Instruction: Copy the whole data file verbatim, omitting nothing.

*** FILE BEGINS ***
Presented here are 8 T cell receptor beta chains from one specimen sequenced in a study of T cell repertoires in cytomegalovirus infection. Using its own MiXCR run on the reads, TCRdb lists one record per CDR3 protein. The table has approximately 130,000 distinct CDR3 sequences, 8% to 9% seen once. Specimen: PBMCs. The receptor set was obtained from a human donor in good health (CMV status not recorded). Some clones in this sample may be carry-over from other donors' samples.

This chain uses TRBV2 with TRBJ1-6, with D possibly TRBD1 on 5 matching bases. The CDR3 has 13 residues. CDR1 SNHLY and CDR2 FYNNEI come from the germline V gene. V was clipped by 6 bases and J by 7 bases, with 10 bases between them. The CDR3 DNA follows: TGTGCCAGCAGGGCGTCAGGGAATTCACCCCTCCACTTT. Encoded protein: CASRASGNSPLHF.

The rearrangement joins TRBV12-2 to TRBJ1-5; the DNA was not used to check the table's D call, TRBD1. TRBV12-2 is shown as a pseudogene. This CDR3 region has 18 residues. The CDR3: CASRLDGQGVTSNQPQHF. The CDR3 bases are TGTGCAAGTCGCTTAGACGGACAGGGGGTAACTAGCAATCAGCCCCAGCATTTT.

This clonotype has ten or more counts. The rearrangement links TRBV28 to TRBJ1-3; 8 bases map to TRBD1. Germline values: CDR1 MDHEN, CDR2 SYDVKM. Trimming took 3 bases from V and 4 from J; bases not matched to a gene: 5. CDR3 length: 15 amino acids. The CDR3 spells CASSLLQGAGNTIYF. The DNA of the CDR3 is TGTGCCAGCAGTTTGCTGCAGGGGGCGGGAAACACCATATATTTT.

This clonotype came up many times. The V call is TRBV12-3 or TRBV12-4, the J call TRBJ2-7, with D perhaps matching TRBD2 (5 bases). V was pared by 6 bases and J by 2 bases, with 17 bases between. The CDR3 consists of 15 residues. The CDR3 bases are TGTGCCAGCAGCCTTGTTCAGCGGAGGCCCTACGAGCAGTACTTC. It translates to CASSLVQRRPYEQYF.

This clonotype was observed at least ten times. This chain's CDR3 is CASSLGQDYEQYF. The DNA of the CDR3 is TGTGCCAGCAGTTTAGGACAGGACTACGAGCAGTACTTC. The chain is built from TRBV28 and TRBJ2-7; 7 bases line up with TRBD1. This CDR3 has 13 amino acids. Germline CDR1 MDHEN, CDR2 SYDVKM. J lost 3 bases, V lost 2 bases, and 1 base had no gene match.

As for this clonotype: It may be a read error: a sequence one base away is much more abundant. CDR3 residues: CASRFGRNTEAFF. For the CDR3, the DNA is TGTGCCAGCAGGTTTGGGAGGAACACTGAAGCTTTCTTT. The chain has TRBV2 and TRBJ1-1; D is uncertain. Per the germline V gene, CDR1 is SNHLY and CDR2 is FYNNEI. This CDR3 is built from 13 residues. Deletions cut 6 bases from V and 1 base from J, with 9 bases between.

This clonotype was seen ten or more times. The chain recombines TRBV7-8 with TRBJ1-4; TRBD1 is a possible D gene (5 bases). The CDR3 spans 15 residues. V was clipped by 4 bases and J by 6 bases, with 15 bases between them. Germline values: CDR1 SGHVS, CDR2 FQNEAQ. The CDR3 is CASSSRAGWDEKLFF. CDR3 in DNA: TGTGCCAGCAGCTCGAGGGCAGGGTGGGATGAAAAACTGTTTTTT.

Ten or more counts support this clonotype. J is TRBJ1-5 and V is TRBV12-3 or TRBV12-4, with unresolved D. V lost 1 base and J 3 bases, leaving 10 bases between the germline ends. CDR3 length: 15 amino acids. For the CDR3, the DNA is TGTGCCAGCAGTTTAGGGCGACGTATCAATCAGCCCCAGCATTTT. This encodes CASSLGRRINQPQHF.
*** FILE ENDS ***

Presented here are 8 T cell receptor beta chains from one specimen sequenced in a study of T cell repertoires in cytomegalovirus infection. Using its own MiXCR run on the reads, TCRdb lists one record per CDR3 protein. The table has approximately 130,000 distinct CDR3 sequences, 8% to 9% seen once. Specimen: PBMCs. The receptor set was obtained from a human donor in good health (CMV status not recorded). Some clones in this sample may be carry-over from other donors' samples.

This chain uses TRBV2 with TRBJ1-6, with D possibly TRBD1 on 5 matching bases. The CDR3 has 13 residues. CDR1 SNHLY and CDR2 FYNNEI come from the germline V gene. V was clipped by 6 bases and J by 7 bases, with 10 bases between them. The CDR3 DNA follows: TGTGCCAGCAGGGCGTCAGGGAATTCACCCCTCCACTTT. Encoded protein: CASRASGNSPLHF.

The rearrangement joins TRBV12-2 to TRBJ1-5; the DNA was not used to check the table's D call, TRBD1. TRBV12-2 is shown as a pseudogene. This CDR3 region has 18 residues. The CDR3: CASRLDGQGVTSNQPQHF. The CDR3 bases are TGTGCAAGTCGCTTAGACGGACAGGGGGTAACTAGCAATCAGCCCCAGCATTTT.

This clonotype has ten or more counts. The rearrangement links TRBV28 to TRBJ1-3; 8 bases map to TRBD1. Germline values: CDR1 MDHEN, CDR2 SYDVKM. Trimming took 3 bases from V and 4 from J; bases not matched to a gene: 5. CDR3 length: 15 amino acids. The CDR3 spells CASSLLQGAGNTIYF. The DNA of the CDR3 is TGTGCCAGCAGTTTGCTGCAGGGGGCGGGAAACACCATATATTTT.

This clonotype came up many times. The V call is TRBV12-3 or TRBV12-4, the J call TRBJ2-7, with D perhaps matching TRBD2 (5 bases). V was pared by 6 bases and J by 2 bases, with 17 bases between. The CDR3 consists of 15 residues. The CDR3 bases are TGTGCCAGCAGCCTTGTTCAGCGGAGGCCCTACGAGCAGTACTTC. It translates to CASSLVQRRPYEQYF.

This clonotype was observed at least ten times. This chain's CDR3 is CASSLGQDYEQYF. The DNA of the CDR3 is TGTGCCAGCAGTTTAGGACAGGACTACGAGCAGTACTTC. The chain is built from TRBV28 and TRBJ2-7; 7 bases line up with TRBD1. This CDR3 has 13 amino acids. Germline CDR1 MDHEN, CDR2 SYDVKM. J lost 3 bases, V lost 2 bases, and 1 base had no gene match.

As for this clonotype: It may be a read error: a sequence one base away is much more abundant. CDR3 residues: CASRFGRNTEAFF. For the CDR3, the DNA is TGTGCCAGCAGGTTTGGGAGGAACACTGAAGCTTTCTTT. The chain has TRBV2 and TRBJ1-1; D is uncertain. Per the germline V gene, CDR1 is SNHLY and CDR2 is FYNNEI. This CDR3 is built from 13 residues. Deletions cut 6 bases from V and 1 base from J, with 9 bases between.

This clonotype was seen ten or more times. The chain recombines TRBV7-8 with TRBJ1-4; TRBD1 is a possible D gene (5 bases). The CDR3 spans 15 residues. V was clipped by 4 bases and J by 6 bases, with 15 bases between them. Germline values: CDR1 SGHVS, CDR2 FQNEAQ. The CDR3 is CASSSRAGWDEKLFF. CDR3 in DNA: TGTGCCAGCAGCTCGAGGGCAGGGTGGGATGAAAAACTGTTTTTT.

Ten or more counts support this clonotype. J is TRBJ1-5 and V is TRBV12-3 or TRBV12-4, with unresolved D. V lost 1 base and J 3 bases, leaving 10 bases between the germline ends. CDR3 length: 15 amino acids. For the CDR3, the DNA is TGTGCCAGCAGTTTAGGGCGACGTATCAATCAGCCCCAGCATTTT. This encodes CASSLGRRINQPQHF.